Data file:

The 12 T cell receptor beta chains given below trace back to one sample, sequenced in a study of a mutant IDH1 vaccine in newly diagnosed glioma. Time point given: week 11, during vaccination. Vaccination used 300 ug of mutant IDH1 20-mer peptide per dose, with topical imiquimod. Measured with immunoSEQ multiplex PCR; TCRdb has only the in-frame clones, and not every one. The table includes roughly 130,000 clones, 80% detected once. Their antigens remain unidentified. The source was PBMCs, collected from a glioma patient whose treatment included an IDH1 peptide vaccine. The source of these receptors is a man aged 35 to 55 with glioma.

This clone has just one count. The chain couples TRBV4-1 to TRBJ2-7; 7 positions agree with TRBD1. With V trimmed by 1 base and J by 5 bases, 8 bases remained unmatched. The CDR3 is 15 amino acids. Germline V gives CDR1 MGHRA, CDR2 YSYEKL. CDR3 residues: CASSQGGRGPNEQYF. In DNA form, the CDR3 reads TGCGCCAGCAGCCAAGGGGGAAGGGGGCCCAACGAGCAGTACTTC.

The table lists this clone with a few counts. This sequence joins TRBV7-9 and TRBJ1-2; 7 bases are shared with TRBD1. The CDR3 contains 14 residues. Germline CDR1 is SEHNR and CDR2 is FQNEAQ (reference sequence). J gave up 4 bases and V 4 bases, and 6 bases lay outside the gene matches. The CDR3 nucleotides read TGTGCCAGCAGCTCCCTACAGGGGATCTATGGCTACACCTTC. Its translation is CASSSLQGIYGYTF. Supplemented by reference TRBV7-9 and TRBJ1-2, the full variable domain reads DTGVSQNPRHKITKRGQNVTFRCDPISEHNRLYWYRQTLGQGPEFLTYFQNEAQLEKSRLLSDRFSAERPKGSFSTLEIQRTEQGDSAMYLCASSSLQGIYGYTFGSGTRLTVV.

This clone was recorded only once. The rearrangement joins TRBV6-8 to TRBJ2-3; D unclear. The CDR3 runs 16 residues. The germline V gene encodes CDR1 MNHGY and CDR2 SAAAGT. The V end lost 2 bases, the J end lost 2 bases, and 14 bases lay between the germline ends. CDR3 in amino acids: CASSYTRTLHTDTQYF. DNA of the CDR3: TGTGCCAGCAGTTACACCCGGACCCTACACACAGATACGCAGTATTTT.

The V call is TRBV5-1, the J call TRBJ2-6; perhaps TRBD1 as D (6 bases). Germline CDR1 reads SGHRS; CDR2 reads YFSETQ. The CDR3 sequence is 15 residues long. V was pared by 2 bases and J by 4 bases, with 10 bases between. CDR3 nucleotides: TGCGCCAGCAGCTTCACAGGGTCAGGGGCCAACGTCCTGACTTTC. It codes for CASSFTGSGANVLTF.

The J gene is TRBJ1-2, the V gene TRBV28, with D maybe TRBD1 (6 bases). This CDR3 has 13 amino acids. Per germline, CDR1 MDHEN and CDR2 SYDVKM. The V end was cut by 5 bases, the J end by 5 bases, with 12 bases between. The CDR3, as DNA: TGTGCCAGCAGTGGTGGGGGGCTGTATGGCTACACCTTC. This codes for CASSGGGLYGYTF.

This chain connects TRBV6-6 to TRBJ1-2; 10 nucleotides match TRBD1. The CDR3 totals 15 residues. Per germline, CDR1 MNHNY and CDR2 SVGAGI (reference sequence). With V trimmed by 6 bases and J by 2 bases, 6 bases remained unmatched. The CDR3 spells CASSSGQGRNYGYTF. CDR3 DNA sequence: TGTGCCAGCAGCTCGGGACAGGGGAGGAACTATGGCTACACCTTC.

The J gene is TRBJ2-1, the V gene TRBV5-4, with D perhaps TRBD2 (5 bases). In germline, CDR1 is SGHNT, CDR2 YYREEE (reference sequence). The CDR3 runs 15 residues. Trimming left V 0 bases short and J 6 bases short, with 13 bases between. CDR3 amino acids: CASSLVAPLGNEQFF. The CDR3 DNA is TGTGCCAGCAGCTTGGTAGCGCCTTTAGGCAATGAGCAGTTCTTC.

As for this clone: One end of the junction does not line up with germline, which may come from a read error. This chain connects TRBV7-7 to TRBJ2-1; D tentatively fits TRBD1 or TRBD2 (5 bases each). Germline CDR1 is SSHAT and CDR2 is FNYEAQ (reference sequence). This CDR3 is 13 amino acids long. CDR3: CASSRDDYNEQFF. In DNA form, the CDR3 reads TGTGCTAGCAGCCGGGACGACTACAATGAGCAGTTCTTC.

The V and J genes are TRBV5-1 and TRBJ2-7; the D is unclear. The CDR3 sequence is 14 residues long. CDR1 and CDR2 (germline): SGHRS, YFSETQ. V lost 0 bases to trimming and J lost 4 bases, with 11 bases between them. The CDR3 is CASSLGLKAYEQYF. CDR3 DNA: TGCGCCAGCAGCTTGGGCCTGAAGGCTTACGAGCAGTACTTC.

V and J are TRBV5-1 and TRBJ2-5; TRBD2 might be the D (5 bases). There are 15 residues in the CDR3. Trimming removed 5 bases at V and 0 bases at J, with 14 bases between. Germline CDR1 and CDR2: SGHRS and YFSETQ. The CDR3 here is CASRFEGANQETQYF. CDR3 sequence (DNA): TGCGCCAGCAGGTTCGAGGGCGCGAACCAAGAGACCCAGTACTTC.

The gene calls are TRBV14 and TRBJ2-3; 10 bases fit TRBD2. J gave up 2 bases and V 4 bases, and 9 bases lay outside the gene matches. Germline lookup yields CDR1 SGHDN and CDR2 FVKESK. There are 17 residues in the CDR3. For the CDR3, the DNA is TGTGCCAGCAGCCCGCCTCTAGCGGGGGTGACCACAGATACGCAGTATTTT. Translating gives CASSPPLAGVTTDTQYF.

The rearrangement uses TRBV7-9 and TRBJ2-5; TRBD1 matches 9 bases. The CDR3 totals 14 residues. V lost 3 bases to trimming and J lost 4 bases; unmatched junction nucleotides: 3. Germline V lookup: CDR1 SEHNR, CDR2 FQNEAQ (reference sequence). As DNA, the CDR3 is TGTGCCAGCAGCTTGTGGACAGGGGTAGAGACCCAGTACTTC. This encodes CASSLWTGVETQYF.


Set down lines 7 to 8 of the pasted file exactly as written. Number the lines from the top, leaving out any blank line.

This chain connects TRBV6-6 to TRBJ1-2; 10 nucleotides match TRBD1. The CDR3 totals 15 residues. Per germline, CDR1 MNHNY and CDR2 SVGAGI (reference sequence). With V trimmed by 6 bases and J by 2 bases, 6 bases remained unmatched. The CDR3 spells CASSSGQGRNYGYTF. CDR3 DNA sequence: TGTGCCAGCAGCTCGGGACAGGGGAGGAACTATGGCTACACCTTC.

The J gene is TRBJ2-1, the V gene TRBV5-4, with D perhaps TRBD2 (5 bases). In germline, CDR1 is SGHNT, CDR2 YYREEE (reference sequence). The CDR3 runs 15 residues. Trimming left V 0 bases short and J 6 bases short, with 13 bases between. CDR3 amino acids: CASSLVAPLGNEQFF. The CDR3 DNA is TGTGCCAGCAGCTTGGTAGCGCCTTTAGGCAATGAGCAGTTCTTC.